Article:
Mr John Wheatley: In any event, this to quoque form of argument gets us nowhere. The theme song of the Government in relation to these procedural matters would appear to be "Anything you can do I can do better." Unfortunately for them, in the light of experience it is turning out that they are doing it much worse. But whether it was right or wrong in 1947 is not a matter we are discussing at the present...

National Health Service Bill (Time-Table) (23 Apr 1952)

Mr John Wheatley: Well, it is a pity for the hon. Gentleman, because his education might have been a bit advanced if I had been. Be that as it may, we are considering the question as it affects the House at the present time, and I and my hon. and right hon. Friends are exercised about this derogation of your powers, Mr. Speaker, which is embodied in this Motion, and accordingly I think we should be very...

National Health Service Bill (Time-Table) (23 Apr 1952)

Mr John Wheatley: That is not my point, if I may say so with respect. My point is that this Motion is not in proper form, in that it contains a number of propositions, some of which might be acceptable to an hon. Member and others not acceptable. Accordingly, he would be in the very difficult position of having to vote either against the Motion as a whole or in favour of it, when he was prepared to vote one...

National Health Service Bill (Time-Table) (23 Apr 1952)

Mr John Wheatley: With respect, we are dealing with a substantive Motion which eventually has either to be carried by the House or rejected by the House. [HON. MEMBERS: "As amended."] It may or may not be amended, but at the end of the day a person who had voted for an Amendment which had been rejected would find himself perhaps in the position of being in sympathy of one part of the Motion but totally out of...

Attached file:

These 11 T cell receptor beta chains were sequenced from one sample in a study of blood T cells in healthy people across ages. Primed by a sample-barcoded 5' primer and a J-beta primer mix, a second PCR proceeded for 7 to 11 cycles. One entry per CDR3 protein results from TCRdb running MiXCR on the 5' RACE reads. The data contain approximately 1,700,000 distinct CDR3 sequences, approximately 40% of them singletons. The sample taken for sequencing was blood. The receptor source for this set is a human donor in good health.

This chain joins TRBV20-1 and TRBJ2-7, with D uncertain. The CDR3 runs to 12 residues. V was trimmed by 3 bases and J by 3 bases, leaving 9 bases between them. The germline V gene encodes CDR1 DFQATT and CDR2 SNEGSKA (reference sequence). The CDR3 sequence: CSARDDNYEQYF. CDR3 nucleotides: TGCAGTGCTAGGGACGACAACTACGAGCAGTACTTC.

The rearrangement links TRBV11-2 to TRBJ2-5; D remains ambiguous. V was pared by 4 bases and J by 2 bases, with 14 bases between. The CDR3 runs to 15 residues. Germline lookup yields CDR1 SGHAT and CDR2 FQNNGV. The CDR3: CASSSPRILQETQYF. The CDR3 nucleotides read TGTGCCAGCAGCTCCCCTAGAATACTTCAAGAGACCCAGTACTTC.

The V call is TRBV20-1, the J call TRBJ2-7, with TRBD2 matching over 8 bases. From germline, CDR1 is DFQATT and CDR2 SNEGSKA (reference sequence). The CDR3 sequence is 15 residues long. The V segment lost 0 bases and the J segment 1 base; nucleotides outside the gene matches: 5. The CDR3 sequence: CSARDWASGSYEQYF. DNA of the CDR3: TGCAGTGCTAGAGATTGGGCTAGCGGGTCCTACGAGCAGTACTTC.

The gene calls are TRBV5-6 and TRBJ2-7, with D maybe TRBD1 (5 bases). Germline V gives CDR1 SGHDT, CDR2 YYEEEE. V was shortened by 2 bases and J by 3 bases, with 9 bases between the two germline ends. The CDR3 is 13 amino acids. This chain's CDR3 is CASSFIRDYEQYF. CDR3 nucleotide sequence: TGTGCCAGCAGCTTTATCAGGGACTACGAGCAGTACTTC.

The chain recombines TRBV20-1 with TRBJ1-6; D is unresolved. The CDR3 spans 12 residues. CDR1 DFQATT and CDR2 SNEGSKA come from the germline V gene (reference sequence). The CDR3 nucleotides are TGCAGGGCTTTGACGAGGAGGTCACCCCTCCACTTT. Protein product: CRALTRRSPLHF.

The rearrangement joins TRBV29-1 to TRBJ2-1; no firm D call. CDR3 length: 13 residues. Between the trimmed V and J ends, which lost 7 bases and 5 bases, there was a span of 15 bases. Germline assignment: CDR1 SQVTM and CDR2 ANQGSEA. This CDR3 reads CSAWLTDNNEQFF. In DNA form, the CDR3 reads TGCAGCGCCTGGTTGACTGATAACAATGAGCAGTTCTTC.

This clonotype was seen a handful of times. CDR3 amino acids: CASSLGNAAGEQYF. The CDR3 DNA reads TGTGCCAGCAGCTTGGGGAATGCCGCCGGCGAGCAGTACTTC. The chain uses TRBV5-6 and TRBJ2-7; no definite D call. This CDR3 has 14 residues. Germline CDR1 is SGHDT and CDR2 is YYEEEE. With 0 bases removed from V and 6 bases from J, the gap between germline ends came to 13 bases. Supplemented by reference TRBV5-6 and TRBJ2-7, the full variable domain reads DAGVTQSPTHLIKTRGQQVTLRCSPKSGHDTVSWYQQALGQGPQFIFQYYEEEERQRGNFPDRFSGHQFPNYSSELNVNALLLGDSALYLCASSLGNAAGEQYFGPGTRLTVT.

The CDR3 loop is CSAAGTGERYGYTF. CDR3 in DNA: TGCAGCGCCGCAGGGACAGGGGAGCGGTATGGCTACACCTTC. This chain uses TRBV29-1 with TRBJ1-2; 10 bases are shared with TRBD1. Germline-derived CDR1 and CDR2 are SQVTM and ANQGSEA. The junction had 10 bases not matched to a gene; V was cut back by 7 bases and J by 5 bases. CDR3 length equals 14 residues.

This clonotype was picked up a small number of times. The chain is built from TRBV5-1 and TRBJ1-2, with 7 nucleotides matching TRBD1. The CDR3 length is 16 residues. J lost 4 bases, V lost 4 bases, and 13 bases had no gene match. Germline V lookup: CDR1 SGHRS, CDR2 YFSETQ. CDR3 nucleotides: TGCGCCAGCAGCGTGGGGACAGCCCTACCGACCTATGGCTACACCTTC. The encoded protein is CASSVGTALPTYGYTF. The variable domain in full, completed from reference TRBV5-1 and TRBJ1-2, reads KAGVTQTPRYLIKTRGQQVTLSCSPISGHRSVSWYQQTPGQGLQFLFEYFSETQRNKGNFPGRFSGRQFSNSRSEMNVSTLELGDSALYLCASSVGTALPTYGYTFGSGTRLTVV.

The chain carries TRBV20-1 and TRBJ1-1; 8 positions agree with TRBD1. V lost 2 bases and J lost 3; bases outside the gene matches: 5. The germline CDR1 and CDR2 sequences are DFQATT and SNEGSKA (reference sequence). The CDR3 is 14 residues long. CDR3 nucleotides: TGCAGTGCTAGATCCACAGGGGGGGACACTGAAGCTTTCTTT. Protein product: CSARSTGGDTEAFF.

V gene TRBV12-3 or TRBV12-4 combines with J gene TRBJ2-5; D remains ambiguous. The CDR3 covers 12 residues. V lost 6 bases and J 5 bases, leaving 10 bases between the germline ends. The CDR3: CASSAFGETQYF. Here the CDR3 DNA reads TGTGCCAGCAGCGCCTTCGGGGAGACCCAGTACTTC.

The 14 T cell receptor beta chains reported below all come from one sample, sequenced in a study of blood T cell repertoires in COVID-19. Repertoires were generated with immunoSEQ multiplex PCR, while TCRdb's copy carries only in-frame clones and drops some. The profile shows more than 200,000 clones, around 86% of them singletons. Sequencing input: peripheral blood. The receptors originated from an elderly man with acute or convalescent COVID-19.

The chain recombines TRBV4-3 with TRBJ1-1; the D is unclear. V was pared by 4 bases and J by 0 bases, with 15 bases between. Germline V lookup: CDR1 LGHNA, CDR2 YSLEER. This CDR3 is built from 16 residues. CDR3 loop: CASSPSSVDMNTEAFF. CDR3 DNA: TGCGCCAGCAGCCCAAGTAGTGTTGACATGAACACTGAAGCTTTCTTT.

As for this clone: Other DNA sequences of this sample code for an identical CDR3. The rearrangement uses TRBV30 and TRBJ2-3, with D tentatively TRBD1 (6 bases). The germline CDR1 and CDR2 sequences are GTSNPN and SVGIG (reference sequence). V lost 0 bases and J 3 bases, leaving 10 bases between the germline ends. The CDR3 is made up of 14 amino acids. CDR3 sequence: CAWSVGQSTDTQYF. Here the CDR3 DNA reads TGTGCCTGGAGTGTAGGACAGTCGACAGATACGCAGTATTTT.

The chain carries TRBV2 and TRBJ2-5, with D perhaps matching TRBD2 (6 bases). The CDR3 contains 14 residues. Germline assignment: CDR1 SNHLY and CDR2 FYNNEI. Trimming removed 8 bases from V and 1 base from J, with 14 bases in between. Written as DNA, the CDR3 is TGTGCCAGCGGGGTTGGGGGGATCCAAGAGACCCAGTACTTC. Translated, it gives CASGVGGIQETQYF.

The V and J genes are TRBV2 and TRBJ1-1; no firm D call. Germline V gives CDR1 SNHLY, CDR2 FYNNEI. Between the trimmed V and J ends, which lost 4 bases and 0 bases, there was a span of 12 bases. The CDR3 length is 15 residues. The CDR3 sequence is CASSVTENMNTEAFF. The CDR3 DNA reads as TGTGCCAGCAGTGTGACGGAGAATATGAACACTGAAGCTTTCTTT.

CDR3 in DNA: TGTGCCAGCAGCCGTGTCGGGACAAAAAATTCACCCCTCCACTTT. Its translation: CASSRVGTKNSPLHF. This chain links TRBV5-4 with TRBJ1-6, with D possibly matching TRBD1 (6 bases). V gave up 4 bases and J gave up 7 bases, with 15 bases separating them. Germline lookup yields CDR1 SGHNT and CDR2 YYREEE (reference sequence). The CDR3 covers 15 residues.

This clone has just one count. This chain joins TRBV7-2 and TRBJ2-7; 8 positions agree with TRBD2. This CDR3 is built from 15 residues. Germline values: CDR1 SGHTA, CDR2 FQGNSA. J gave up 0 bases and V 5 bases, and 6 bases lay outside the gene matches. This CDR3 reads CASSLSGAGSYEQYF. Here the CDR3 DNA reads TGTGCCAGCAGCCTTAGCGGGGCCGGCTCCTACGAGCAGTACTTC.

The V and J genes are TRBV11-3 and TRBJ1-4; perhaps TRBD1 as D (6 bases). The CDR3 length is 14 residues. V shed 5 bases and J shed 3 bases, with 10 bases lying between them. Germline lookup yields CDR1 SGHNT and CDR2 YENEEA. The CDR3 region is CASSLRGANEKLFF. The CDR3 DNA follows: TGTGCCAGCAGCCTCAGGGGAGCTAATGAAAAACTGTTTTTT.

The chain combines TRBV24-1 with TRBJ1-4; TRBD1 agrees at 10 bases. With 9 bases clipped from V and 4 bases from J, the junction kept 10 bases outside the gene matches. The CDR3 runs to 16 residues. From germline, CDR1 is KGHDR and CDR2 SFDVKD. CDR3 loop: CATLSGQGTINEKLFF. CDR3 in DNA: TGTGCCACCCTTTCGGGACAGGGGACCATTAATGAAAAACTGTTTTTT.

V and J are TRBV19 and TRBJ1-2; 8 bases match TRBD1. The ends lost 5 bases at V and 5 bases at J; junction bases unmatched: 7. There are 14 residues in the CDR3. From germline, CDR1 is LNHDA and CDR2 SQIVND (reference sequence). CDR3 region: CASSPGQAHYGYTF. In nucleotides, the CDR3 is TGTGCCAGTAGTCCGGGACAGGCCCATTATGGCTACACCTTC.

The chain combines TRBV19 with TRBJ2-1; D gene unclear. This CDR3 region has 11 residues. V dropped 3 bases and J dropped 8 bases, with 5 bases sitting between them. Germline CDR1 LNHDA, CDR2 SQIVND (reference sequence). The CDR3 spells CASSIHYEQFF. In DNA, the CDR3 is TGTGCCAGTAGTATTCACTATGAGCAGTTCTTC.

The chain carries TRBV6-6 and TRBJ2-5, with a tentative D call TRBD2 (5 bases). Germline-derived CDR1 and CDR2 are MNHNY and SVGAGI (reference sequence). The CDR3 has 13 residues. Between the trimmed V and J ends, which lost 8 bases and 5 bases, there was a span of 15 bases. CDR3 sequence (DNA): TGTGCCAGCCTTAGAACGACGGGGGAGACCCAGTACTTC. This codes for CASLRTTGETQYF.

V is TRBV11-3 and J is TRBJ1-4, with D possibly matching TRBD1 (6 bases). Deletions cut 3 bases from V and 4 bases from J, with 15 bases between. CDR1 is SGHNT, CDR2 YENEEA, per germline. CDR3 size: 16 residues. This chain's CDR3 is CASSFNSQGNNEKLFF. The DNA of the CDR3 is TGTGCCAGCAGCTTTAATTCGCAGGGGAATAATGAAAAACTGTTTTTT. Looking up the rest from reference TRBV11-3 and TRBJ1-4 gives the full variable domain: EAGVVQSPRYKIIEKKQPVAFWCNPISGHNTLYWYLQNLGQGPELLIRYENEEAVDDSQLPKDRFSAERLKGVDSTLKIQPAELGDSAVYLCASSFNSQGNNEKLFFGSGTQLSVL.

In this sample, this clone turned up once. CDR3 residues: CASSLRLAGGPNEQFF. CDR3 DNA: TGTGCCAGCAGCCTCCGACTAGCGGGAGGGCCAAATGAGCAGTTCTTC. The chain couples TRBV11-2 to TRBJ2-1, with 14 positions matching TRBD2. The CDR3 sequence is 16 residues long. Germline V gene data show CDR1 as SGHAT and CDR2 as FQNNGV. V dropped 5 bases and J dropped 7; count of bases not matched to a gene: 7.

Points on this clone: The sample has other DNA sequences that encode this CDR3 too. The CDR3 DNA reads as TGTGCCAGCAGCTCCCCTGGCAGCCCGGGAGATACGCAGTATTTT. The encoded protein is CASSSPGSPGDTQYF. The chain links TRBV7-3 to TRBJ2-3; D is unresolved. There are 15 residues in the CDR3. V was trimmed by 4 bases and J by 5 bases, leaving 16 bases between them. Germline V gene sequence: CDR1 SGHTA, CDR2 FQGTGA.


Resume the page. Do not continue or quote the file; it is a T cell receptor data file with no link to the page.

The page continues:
National Health Service Bill (Time-Table) (23 Apr 1952)

Mr John Wheatley: Oh!

National Health Service Bill (Time-Table) (23 Apr 1952)

Mr John Wheatley: rose—

National Health Service Bill (Time-Table) (23 Apr 1952)

Mr John Wheatley: Would the hon. and learned Gentleman point to any one of those Amendments which he thinks was frivolous or unnecessary?

National Health Service Bill (Time-Table) (23 Apr 1952)

Mr John Wheatley: On a point of order. Is not it a reflection on the Chair to say that most of the speeches were irrelevant because, if they were totally irrelevant, as the hon. and learned Gentleman suggests, it was the duty of the Chair to pull up the hon. Member who was speaking.

National Health Service Bill (Time-Table) (23 Apr 1952)

Mr John Wheatley: There are two points which arise on these Amendments. The first is to expand the amount of time devoted to the Committee stage by two days, and the other is to re-institute the procedure under Standing Order 41. On the other hand, the Government propose to give one day, and the introduction of new procedure to supersede that under Standing Order 41. In respect of both matters, the onus is on...

National Health Service Bill (Time-Table) (23 Apr 1952)

Mr John Wheatley: We at least know from that answer that none of the Amendments were Amendments to which objection could be taken, and, therefore, the only objection which the right hon. Gentleman and his hon. Friends can have is that an undue length of time was taken to discuss them. We on this side of the House do not concede that, but, even assuming that were so, is that a justification for this very rigid...